The governor of Alaska, Mead Treadwell, this week filed a new regulation to allow trans citizens to correct the gender marker on their driver’s licences without first having to go through gender change surgery.
The new regulation will take effect on August 11 and follows a legal challenge filed with the Alaska Superior Court made by the American Civil Liberties Union and the ACLU of Alaska who said that the gender surgery requirement was an unnecessary infringement on individual rights to privacy.
“We appreciate the work of the Department of Motor Vehicles and the Lt. Governor’s office in crafting a regulation that recognizes the important and legitimate needs of transgender Alaskans,” said Jeffrey Mittman, executive director of the ACLU of Alaska in a statement. “All Alaskans must be able to obtain a driver’s license that accurately reflects their gender and avoids disclosure of sensitive personal information unrelated to their ability to safely drive a motor vehicle. The government should never needlessly intrude into mandating specific medical procedures.”
As reported at the time, the ACLU filed a challenge on behalf of a trans woman known as K.L. who was initially allowed to change her gender markers on her driver’s license, but then had that permission revoked whereby she was told she must now submit proof of having gender change surgery before the request could be granted. This is out of step with other amendment procedures, and K.L. had been able to change other important documents such as her United States passport, bank records and her medical certificate that she needs to operate as a pilot–yet still she was denied a driver’s license without the proof of surgery that she doesn’t need.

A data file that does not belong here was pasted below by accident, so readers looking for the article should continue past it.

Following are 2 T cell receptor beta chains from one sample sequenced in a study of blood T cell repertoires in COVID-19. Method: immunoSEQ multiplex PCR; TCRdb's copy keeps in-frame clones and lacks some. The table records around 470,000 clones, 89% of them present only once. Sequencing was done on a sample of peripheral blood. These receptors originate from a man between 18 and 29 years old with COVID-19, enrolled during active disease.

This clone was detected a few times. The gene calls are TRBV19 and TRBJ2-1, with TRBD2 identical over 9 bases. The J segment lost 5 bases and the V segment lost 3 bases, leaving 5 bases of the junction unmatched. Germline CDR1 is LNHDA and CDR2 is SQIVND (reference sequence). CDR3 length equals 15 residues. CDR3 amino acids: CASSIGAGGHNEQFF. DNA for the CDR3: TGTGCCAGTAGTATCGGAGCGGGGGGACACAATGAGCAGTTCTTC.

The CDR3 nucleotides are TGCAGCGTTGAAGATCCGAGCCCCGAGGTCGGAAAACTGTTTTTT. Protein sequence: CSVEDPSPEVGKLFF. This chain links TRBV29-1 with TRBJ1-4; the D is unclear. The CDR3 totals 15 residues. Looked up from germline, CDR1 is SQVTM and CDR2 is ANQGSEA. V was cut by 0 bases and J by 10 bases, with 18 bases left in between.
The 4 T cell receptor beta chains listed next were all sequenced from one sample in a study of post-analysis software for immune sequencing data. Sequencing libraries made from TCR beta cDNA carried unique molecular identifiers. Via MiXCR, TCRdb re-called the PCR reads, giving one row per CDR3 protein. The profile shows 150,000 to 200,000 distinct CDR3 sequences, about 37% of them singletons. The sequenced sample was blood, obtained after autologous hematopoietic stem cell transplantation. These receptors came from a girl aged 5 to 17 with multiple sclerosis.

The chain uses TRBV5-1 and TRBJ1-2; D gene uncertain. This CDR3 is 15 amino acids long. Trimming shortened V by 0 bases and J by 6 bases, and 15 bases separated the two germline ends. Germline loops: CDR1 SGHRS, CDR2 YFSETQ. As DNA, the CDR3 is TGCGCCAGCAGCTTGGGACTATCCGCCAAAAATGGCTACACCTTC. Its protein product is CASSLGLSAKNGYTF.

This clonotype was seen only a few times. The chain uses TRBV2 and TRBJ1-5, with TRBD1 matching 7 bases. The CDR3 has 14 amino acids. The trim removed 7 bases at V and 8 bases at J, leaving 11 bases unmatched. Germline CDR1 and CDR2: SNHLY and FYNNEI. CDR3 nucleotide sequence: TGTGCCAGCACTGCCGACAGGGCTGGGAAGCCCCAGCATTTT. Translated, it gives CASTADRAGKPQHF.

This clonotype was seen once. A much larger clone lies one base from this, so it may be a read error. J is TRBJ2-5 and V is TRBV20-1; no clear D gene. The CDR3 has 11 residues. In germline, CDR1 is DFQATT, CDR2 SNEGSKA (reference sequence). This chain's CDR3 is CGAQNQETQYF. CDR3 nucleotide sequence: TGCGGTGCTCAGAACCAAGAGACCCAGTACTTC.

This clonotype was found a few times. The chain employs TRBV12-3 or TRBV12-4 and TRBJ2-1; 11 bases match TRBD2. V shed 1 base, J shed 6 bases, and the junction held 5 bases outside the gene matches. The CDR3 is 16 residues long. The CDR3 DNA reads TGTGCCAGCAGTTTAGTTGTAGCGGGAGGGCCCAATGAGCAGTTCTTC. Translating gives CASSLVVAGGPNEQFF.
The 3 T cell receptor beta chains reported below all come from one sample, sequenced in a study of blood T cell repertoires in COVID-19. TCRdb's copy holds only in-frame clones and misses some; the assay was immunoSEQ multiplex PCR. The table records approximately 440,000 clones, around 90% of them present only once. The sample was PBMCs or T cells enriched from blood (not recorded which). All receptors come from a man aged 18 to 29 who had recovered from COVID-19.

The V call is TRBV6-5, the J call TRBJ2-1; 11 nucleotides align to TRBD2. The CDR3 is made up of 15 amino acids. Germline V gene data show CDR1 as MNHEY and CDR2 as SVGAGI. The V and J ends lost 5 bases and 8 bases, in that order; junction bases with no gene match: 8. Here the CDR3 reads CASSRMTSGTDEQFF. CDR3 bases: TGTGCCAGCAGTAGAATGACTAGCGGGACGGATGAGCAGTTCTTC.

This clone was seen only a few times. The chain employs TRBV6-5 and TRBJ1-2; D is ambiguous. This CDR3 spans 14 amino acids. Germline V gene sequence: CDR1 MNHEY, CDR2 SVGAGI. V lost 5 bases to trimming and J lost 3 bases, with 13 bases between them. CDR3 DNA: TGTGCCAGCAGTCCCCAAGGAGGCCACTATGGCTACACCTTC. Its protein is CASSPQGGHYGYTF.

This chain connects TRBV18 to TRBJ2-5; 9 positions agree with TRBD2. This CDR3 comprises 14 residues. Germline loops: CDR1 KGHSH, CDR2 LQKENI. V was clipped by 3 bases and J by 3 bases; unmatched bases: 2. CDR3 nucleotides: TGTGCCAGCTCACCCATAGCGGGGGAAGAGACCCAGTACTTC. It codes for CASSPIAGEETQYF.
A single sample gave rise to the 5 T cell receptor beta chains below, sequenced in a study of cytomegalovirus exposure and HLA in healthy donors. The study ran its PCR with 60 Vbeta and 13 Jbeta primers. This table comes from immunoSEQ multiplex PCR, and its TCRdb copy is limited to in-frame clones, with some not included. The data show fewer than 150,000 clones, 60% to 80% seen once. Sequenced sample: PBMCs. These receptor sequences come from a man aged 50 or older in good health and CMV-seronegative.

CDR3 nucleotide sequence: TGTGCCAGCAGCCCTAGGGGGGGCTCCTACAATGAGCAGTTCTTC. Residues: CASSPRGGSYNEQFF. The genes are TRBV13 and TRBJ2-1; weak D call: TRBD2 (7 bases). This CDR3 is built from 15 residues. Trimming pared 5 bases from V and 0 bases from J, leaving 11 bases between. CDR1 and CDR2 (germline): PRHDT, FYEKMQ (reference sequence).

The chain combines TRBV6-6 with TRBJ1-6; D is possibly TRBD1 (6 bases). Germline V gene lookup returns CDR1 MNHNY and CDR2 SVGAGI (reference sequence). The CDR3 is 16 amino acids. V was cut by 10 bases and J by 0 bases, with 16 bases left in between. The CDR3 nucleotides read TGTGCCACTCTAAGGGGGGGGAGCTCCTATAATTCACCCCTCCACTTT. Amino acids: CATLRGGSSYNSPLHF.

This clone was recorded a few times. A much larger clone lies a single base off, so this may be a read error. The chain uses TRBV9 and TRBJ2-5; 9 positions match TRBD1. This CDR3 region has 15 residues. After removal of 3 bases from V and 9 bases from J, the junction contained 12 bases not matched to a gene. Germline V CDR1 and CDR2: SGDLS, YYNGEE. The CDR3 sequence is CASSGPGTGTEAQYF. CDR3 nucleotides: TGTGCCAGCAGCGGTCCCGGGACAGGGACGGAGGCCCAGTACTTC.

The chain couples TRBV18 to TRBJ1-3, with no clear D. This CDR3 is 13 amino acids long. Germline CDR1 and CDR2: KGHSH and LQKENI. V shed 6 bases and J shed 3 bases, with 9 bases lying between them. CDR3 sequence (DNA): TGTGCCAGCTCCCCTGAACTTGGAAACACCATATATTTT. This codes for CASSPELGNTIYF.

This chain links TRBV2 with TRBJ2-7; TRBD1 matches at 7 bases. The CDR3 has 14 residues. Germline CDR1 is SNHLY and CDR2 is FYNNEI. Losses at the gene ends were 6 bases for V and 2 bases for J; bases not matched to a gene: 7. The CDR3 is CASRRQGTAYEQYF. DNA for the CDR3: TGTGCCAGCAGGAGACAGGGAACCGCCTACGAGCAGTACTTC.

Given that treatment for gender dysphoria does not always require gender change surgery, and the extremely high cost genital change surgery entails, K.L. and the ACLU said that this threshold for a gender marker change was overly intrusive and unrealistic, pointing out that the State Department no longer requires trans people to have surgery before amending gender markers on passports. They also noted that other states have similarly dropped the surgery requirement for amending driver’s licenses.
K.L. has said that she is “humbled” and “grateful” for the new regulation, adding, “It is my prayer that this victory will make a difference in the lives of transgender people.”
“The previous requirement had nothing to do with accepted medical standards and demonstrated a callous lack of understanding of what it means to be transgender,” John Knight, staff attorney with the ACLU Lesbian Gay Bisexual and Transgender Project is quoted as saying. “The government should not be in the business of dictating anyone’s medical care, especially when it comes to requiring surgery that may not be available, desired, or medically necessary.”